Evelyn Glennie is the world’s foremost, and first full-time, solo percussionist. She has been pivotal to the expansion of percussion as solo instruments, personally having commissioned over 200 new works. The recipient of enormous media attention due to her deafness, Glennie is likewise noteworthy for the variety of her repertoire and recording projects.
Glennie was born in Aberdeen, Scotland, on July 19, 1965. Her musical studies began on the piano at age eight and clarinet a couple of years later. She began to lose her hearing around age eight, and by age 12, she was profoundly deaf. It was at this age she became involved with the percussion section of her school orchestra. She began to study timpani, working extensively with her teacher to learn to sense percussion vibrations. Glennie studied percussion, timpani, and piano from 1982, when she enrolled at the Royal Academy of Music in London. Glennie became the first student ever to give a percussion recital or perform a percussion concerto at the Academy. Glennie made her professional debut in 1985, and it did not take long for her musical adventurousness to show itself. In 1992, she became the first person to perform a percussion concerto at The Proms.
The Aristipposian Poet
The Life You Give: Evelyn Glennie
in celebration of her life in music
July 19 at 1pm EST
In addition to performing with classical ensembles, she commissioned new works (more than 200 by 2020), single-handedly expanding the repertoire of works for solo percussion. Glennie has had many works written for her by major composers, including James MacMillan (Veni, Veni Emmanuel), Michael Daugherty (UFO), Chen Yi (Percussion Concerto), Thea Musgrave (Journey Through a Japanese Landscape), and many others. Among her recordings is the 2006 Naxos CD of Aurolucent Circles and other works by Margaret Brouwer.
Glennie crosses musical boundaries with unusual ease. Along with performances with most of the major European and American classical orchestras, she has worked with the Kodo Japanese drummers, the experimental Icelandic pop vocalist Björk, Javanese gamelan ensembles, Brazilian samba bands, and other musicians on five continents. Her album Shadow Behind the Iron Sun, released in 2000, fulfilled Glennie’s long-held desire to join forces with a pop producer, in this case, the veteran studio wizard Michael Brauer. The disc showcased the large collection of percussion instruments Glennie has mastered (she has well over 2,000 instruments in her collection), including homemade instruments as well as sounds from around the world. In 2018, Glennie was heard on the Delphian album Out of the Silence: Orchestral Music by John McLeod, as well as two Naxos releases, Michael Daugherty: Dreamachine; Trail of Tears; Reflections on the Mississippi and The Core-tet Project.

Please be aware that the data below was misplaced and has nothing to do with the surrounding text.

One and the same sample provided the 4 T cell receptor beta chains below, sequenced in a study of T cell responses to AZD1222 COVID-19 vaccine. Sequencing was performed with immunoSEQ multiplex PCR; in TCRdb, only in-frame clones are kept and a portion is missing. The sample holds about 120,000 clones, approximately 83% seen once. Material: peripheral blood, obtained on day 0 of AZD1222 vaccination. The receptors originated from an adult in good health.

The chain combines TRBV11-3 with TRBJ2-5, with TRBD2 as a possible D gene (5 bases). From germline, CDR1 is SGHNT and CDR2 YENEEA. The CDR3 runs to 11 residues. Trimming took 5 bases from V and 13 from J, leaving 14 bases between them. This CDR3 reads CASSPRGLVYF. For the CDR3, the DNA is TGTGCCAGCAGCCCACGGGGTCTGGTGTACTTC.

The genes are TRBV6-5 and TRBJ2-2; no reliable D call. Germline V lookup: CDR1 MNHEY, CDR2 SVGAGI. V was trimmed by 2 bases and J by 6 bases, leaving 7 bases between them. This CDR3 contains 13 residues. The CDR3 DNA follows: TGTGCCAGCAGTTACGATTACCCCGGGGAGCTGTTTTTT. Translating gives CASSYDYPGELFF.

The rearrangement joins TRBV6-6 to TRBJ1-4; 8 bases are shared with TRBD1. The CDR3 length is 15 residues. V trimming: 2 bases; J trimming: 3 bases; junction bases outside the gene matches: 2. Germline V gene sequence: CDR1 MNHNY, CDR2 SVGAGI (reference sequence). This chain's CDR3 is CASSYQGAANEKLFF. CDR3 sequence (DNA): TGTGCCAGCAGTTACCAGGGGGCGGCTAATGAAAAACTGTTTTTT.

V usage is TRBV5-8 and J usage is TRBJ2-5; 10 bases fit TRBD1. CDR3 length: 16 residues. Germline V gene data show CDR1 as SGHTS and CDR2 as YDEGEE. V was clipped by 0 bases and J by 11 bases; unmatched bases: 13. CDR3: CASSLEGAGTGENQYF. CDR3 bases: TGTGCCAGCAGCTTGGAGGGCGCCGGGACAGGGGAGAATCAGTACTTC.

A composer herself, Glennie has written music for film and television in collaboration with the composer and web designer Greg Malcangi. She also plays the Great Highland bagpipes. Her numerous awards include “Scotswoman of the Decade,” a Grammy Award for her 1989 recording of Bartók’s Sonata for Two Pianos and Percussion, and her designation as Officer of the British Empire at the age of 27, an honor very rarely given to anyone under 50. She was upgraded in 2007 to Dame Commander (DBE).
Glennie does not mention her deafness in press materials, considering herself a musician with a hearing impairment. She is profoundly deaf, meaning that while she cannot understand speech, she can hear some sound. What she hears is augmented, as it is for everyone else, by her sense of touch. The sensation of feeling vibrations is experienced by Glennie at various frequencies and in various parts of her body. She tends to feel low sounds in her legs and feet, and high ones on her face, neck, and chest. Glennie contends that hearing is a form of touch and that everyone, whether “deaf” or not, processes sound in an individual way. Glennie’s autobiography, Good Vibrations, appeared in 1990.
Source: all music